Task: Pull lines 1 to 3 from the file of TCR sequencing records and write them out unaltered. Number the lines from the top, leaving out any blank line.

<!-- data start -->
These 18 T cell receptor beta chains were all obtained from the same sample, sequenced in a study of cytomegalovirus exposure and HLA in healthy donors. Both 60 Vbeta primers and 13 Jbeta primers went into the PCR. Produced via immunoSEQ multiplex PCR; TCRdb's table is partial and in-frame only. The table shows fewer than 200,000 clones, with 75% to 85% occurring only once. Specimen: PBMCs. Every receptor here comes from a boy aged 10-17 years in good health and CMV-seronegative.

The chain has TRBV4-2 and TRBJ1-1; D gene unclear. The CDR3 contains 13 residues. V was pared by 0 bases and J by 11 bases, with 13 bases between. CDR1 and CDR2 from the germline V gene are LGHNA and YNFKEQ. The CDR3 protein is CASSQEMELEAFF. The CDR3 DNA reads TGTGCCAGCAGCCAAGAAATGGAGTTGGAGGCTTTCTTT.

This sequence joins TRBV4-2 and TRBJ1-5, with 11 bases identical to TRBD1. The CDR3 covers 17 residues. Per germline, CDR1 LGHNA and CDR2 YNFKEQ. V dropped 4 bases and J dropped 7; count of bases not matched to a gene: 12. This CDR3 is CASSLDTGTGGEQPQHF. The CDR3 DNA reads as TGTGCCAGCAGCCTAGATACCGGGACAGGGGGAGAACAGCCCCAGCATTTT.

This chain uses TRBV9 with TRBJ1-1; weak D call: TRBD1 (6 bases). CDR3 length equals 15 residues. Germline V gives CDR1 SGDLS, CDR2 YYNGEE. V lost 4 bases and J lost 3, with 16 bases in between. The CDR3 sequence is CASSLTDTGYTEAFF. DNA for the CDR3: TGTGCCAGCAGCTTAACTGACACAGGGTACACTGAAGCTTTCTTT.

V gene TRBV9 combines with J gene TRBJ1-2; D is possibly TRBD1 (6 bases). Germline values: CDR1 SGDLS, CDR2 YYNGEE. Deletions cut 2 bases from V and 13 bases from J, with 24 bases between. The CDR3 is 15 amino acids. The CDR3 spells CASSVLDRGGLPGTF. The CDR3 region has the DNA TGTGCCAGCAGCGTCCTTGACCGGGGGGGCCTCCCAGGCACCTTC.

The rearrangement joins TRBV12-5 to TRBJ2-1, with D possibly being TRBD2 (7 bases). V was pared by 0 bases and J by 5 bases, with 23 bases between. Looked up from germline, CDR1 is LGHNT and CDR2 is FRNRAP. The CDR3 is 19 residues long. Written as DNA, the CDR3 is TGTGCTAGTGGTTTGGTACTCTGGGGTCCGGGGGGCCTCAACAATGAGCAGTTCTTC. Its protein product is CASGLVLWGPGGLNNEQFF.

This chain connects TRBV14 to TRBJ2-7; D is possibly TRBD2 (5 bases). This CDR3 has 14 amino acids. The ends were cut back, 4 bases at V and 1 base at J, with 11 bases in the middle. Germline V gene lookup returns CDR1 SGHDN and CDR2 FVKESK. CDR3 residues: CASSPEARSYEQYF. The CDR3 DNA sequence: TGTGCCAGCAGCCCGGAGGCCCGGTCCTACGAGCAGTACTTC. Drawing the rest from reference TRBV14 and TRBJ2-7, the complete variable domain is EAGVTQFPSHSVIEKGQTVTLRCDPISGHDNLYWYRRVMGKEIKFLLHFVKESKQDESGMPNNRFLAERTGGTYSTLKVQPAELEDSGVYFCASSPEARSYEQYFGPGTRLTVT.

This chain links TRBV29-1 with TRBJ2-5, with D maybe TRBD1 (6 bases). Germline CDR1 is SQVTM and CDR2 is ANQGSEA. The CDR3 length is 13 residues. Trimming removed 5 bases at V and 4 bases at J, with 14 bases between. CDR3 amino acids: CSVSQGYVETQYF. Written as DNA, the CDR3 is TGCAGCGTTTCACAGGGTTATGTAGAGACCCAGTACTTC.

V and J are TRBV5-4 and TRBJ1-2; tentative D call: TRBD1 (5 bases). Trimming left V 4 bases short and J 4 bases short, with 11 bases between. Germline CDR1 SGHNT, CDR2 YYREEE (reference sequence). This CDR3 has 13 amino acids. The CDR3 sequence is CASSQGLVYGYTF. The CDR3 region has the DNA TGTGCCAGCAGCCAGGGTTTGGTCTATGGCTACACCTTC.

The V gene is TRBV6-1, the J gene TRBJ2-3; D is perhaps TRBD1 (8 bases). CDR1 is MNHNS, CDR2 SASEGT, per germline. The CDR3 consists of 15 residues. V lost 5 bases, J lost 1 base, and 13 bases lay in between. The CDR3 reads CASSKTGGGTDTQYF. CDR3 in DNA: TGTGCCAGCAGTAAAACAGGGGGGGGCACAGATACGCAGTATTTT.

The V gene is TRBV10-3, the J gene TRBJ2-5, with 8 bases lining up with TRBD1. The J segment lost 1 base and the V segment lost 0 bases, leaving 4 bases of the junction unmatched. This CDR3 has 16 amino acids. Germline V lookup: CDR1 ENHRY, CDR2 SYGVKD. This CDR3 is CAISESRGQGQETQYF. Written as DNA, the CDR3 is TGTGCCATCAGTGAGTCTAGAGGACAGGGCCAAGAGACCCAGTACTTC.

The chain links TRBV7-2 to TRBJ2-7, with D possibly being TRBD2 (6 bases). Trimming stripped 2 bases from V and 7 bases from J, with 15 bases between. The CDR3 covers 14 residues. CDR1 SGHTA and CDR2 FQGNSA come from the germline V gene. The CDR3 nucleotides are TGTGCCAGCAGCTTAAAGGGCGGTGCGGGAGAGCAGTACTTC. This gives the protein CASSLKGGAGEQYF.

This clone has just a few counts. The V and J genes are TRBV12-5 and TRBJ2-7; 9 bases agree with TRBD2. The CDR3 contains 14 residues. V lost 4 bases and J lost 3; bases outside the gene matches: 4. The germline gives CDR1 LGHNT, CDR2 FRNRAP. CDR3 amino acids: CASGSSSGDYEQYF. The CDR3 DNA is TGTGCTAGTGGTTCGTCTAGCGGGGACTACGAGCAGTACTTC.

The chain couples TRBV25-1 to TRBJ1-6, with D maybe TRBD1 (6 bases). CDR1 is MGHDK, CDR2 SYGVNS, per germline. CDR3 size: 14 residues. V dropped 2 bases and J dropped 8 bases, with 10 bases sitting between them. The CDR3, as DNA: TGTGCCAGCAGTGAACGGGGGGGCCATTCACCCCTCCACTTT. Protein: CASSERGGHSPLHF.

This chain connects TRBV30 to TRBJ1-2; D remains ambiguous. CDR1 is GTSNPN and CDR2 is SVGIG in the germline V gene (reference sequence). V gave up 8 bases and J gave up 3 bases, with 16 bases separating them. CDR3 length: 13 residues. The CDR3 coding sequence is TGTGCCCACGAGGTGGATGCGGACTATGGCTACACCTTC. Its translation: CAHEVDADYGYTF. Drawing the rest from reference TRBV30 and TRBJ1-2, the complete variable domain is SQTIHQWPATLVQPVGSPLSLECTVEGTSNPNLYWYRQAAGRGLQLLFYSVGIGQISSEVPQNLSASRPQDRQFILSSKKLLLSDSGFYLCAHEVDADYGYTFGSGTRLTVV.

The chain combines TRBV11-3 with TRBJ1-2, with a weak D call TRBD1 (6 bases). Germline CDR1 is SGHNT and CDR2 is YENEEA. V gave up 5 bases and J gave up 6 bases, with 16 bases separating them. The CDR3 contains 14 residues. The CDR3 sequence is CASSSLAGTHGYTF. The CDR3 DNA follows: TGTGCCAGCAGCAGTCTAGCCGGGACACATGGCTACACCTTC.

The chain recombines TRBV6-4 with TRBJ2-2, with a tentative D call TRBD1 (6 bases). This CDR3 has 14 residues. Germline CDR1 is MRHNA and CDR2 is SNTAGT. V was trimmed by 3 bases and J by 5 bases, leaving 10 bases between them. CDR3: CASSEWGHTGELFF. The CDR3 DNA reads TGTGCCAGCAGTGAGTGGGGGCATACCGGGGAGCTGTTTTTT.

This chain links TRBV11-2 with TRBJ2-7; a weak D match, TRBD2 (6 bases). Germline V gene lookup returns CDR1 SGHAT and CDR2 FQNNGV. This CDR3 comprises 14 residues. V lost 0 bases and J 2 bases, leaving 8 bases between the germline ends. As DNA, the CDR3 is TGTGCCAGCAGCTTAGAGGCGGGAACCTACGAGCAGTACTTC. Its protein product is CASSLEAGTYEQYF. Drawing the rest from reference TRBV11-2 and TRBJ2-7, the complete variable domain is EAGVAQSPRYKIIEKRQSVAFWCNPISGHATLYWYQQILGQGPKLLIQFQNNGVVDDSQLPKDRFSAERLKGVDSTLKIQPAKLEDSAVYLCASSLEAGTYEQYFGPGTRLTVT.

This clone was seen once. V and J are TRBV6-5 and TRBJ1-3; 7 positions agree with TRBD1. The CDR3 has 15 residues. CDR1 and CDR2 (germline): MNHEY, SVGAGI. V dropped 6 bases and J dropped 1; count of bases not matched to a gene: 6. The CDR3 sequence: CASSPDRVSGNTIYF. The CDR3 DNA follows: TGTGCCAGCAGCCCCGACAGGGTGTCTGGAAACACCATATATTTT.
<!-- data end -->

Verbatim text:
These 18 T cell receptor beta chains were all obtained from the same sample, sequenced in a study of cytomegalovirus exposure and HLA in healthy donors. Both 60 Vbeta primers and 13 Jbeta primers went into the PCR. Produced via immunoSEQ multiplex PCR; TCRdb's table is partial and in-frame only. The table shows fewer than 200,000 clones, with 75% to 85% occurring only once. Specimen: PBMCs. Every receptor here comes from a boy aged 10-17 years in good health and CMV-seronegative.

The chain has TRBV4-2 and TRBJ1-1; D gene unclear. The CDR3 contains 13 residues. V was pared by 0 bases and J by 11 bases, with 13 bases between. CDR1 and CDR2 from the germline V gene are LGHNA and YNFKEQ. The CDR3 protein is CASSQEMELEAFF. The CDR3 DNA reads TGTGCCAGCAGCCAAGAAATGGAGTTGGAGGCTTTCTTT.

This sequence joins TRBV4-2 and TRBJ1-5, with 11 bases identical to TRBD1. The CDR3 covers 17 residues. Per germline, CDR1 LGHNA and CDR2 YNFKEQ. V dropped 4 bases and J dropped 7; count of bases not matched to a gene: 12. This CDR3 is CASSLDTGTGGEQPQHF. The CDR3 DNA reads as TGTGCCAGCAGCCTAGATACCGGGACAGGGGGAGAACAGCCCCAGCATTTT.